Getting fresh cold-cuts at a deli to make sandwiches with your favorite gluten-free bread can raise the question of cross-contamination at the slicer from cured meat products that may contain gluten. First, any reputable deli wipes down their slicer between orders. To add a level of safety, explain the cross-contamination concern and ask the person preparing the order to set aside the first 5 slices—they will always oblige. Any residual gluten will stick to the first few slices and the rest will be fine.

A Gluten Fog: Your Local Pizzeria—Not That Scary!
We're all getting used to pizza places that have become enlightened enough to add gluten-free pizza options to their menu. They prepare gluten-free dough and cook the pizza in a dedicated corner of their oven or on baking sheets reserved for gluten-free pizzas. Giving them the benefit of the doubt that they spread out the toppings with no cross-contamination—which is easily checked by a few questions—this leaves one more cross-contamination concern. In 'high end' pizza places that roll their own dough for the regular (wheat) pizzas there's flour dust in the air. It would seem to be a valid cross-contamination concern, but the numbers are again, against it—unless the flour dust in the kitchen is so thick you can't see from one end of the kitchen to the other—not likely because flour dust that thick is a fire hazard!

So the analysis again reveals a non-issue: the amount of flour dust that lands on a 10" pizza is less than one wheat grain's worth. That's 65mg of wheat, worst case that is 10mg of gluten which translates to less than 10ppm for the entire 10" pizza, again well below the 20ppm definition of gluten-free in the new FDA regulations! So if you're feeling GI distress after eating your favorite gluten-free pizza at your favorite pizzeria, it's probably the pepperoni!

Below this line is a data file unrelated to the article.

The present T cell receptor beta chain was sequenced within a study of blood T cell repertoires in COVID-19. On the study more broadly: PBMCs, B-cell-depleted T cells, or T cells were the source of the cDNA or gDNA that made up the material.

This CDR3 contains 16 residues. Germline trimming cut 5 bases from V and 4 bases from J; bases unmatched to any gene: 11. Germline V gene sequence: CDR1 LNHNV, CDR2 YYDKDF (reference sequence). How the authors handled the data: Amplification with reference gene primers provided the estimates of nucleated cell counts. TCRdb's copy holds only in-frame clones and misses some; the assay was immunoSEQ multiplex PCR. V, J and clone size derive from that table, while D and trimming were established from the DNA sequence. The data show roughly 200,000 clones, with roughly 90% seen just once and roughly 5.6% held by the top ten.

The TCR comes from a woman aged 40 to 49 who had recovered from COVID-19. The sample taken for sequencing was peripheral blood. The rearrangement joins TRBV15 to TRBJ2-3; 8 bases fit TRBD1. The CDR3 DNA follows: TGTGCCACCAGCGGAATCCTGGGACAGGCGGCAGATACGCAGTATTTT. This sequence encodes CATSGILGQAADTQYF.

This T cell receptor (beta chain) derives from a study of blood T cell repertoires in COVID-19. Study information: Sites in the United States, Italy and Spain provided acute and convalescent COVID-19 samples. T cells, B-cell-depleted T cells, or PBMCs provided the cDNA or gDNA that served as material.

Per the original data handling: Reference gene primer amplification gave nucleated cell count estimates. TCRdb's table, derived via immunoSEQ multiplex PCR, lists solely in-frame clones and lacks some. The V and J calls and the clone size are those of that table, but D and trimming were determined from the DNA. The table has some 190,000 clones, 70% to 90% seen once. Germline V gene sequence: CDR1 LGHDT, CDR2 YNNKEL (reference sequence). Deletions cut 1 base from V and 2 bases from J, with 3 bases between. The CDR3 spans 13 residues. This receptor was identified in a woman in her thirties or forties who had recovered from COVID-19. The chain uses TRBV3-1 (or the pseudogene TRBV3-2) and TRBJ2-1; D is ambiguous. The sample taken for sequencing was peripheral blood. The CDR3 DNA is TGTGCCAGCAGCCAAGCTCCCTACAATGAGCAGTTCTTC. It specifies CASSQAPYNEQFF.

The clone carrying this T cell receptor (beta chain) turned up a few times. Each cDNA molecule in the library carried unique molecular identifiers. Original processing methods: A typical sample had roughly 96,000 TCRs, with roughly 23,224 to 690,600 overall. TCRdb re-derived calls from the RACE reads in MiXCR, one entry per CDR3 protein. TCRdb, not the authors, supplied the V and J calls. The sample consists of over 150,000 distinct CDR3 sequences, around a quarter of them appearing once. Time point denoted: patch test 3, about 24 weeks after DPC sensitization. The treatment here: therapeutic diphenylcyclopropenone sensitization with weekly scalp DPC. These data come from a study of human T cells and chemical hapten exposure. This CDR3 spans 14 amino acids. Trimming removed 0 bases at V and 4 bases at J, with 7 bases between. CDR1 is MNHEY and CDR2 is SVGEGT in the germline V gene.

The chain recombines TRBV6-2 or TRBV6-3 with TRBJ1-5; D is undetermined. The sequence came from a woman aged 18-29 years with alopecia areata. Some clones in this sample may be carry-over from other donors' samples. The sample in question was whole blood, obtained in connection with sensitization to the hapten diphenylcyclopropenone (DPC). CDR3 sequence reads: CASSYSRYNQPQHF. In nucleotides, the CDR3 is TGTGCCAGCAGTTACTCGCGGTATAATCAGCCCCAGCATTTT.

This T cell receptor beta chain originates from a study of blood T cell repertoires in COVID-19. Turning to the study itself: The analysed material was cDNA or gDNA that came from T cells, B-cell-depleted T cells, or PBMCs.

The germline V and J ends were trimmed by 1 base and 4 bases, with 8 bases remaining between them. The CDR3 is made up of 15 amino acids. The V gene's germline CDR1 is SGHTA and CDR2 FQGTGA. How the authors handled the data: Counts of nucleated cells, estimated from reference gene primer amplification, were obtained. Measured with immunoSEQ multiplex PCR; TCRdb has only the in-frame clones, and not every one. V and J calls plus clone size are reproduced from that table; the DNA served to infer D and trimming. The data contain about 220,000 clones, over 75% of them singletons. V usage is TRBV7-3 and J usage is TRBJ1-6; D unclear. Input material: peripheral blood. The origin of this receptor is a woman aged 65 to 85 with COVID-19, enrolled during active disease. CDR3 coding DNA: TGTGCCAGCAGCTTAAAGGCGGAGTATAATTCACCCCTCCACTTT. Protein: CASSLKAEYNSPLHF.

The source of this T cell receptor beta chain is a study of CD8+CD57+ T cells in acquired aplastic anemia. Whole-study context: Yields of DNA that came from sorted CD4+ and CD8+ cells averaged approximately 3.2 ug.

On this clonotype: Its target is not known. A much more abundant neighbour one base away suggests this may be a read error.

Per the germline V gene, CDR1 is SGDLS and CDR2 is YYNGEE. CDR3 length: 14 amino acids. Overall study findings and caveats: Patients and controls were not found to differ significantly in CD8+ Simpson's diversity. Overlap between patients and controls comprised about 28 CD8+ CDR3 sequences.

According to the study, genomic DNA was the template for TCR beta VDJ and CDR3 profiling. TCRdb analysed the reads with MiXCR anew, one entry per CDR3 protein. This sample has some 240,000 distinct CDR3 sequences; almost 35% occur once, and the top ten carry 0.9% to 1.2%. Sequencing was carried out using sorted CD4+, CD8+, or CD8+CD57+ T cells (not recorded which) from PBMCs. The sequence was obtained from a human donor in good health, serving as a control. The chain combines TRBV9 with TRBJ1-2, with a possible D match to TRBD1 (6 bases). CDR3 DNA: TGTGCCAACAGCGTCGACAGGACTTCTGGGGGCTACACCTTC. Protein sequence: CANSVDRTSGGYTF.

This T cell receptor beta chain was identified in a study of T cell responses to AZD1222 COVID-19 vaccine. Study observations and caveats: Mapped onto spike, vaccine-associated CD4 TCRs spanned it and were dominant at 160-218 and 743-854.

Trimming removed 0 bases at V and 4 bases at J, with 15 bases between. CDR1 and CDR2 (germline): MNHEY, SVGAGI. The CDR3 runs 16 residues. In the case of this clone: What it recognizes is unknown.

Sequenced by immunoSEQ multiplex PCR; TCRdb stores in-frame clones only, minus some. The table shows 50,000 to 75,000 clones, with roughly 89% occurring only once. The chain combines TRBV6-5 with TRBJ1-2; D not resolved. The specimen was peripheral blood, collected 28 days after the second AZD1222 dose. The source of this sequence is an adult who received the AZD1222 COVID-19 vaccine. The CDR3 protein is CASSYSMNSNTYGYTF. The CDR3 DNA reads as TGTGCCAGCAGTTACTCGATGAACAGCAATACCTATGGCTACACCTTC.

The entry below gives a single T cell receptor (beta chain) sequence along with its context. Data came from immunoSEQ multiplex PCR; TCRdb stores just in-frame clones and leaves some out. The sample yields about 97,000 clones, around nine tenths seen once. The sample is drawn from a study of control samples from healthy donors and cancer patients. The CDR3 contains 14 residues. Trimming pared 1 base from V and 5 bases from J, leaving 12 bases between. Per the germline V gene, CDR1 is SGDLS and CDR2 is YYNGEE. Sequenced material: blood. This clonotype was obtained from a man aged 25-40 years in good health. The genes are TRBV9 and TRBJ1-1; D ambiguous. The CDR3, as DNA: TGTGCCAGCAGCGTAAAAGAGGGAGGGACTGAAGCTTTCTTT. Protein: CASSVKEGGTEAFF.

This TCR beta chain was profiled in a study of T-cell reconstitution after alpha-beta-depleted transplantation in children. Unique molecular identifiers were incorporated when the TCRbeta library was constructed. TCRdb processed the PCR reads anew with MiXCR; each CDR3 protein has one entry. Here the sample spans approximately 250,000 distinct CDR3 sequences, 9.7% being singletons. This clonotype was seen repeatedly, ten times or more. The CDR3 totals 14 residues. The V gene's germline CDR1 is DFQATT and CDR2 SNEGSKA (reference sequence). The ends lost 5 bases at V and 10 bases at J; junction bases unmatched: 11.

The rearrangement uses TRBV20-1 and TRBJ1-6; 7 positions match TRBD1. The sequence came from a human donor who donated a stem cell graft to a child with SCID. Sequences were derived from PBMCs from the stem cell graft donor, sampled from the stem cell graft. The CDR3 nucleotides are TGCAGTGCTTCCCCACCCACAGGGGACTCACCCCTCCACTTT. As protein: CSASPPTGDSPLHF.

Salads at a restaurant are the next big concern because of the increasing tendency to see croutons or pita wedges as part of the salad. Of course you ask for your salad without the gluten item. And wouldn't you know it when the salad comes you see a big pita wedge right on top! Of course you ask that they take it back and bring you one without pita. And you wonder—did they make a new one or just serve you the old one after taking the pita off? Or maybe it's a business lunch with an important client and you don't want to make a fuss and don't even ask for a new salad. This is where my analysis goes a bit too far for some. I will remove the pita or pick around the croutons and eat the salad without a worry about getting 'glutened'. In my scientific brain the case is quite simple and clear: the thing we miss the most about gluten is its sticky property—it's a glue that sticks things together, and makes it possible to have light, airy, crusty baguettes to die for! Well, that same great property is what gives me the confidence to eat that salad. During baking, the gluten is completely bound up in that pita or in the croutons—it is not going to come loose just to contaminate me. It has not been laying in wait for the opportunity to be put on a celiac's plate and launch an attack on my villi—it's just not going to happen, nature does not work that way.

So, worry a little less and enjoy a lot more! I leave you with this empirical fact: There was a report back in the late '90s about a 10-year research program that went around the world interviewing people that were in their 90's to try and find a common thread to their longevity. Every factor was considered, food, smoking, physical activity level, genetics, drinking—everything. Once all the data was analyzed there was one and only one, crystal clear, common factor among all these people: they knew how to let go of worry, stress, loss, pain. Regardless of what life threw at them, they moved past it to the other side and kept on going. Don't let unfounded, irrational fear of gluten rob you of your life—move past it! welcomes your comments below (registration is NOT required).